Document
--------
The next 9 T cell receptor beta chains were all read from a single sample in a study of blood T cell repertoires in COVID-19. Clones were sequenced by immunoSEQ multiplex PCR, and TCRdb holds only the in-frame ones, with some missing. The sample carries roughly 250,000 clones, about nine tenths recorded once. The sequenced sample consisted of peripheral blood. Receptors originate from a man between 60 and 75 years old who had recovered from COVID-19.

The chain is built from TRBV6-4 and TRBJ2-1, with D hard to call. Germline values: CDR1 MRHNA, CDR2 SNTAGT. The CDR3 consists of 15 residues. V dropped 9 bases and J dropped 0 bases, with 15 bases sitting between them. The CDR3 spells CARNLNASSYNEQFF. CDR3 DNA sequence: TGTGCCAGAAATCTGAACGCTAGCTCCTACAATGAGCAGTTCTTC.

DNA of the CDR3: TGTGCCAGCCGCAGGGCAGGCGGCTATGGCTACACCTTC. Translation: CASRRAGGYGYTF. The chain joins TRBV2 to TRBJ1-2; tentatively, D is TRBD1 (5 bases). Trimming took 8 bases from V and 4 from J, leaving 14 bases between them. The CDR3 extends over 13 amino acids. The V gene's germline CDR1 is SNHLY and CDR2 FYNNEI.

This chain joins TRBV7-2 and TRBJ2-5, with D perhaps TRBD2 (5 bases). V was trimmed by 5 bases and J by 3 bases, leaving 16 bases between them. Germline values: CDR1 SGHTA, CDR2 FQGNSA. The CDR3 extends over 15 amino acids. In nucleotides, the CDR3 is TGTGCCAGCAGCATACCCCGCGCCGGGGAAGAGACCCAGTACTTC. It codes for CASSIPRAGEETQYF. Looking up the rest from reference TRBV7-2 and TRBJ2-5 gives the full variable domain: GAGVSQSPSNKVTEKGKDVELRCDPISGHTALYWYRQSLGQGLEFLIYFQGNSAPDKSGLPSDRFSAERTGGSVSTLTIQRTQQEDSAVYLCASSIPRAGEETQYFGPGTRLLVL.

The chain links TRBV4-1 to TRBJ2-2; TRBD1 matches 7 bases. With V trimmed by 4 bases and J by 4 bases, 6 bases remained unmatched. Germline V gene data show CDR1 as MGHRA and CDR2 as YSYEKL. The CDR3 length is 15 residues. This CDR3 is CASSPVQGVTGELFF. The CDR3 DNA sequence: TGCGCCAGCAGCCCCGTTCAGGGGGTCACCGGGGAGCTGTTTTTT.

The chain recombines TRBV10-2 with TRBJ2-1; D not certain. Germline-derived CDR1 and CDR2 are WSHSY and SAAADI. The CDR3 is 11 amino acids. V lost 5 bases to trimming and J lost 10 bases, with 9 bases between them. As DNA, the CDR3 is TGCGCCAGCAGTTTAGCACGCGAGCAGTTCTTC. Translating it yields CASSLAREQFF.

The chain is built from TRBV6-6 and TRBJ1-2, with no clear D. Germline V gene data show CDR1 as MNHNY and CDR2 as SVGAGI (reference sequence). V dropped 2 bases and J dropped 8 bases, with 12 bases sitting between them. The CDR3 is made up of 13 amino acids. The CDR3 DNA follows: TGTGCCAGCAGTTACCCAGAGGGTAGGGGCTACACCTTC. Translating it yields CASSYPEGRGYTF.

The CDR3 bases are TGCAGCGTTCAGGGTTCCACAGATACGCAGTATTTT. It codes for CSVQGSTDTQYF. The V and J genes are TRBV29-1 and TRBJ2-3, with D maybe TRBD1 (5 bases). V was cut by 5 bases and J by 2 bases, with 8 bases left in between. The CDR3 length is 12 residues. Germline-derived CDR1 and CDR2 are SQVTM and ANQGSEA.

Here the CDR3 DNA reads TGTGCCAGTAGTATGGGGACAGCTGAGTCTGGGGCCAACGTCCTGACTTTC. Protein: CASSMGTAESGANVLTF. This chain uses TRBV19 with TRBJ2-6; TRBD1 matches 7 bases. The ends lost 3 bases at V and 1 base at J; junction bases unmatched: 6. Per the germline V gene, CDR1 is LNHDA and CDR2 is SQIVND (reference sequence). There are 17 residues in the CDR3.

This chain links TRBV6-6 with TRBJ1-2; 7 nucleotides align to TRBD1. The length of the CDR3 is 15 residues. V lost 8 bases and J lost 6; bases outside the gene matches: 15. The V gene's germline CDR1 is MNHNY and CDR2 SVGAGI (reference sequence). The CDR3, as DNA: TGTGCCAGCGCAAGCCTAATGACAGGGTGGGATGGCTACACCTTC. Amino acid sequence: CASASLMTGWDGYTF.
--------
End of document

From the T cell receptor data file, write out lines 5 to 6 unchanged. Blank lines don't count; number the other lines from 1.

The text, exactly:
The chain links TRBV4-1 to TRBJ2-2; TRBD1 matches 7 bases. With V trimmed by 4 bases and J by 4 bases, 6 bases remained unmatched. Germline V gene data show CDR1 as MGHRA and CDR2 as YSYEKL. The CDR3 length is 15 residues. This CDR3 is CASSPVQGVTGELFF. The CDR3 DNA sequence: TGCGCCAGCAGCCCCGTTCAGGGGGTCACCGGGGAGCTGTTTTTT.

The chain recombines TRBV10-2 with TRBJ2-1; D not certain. Germline-derived CDR1 and CDR2 are WSHSY and SAAADI. The CDR3 is 11 amino acids. V lost 5 bases to trimming and J lost 10 bases, with 9 bases between them. As DNA, the CDR3 is TGCGCCAGCAGTTTAGCACGCGAGCAGTTCTTC. Translating it yields CASSLAREQFF.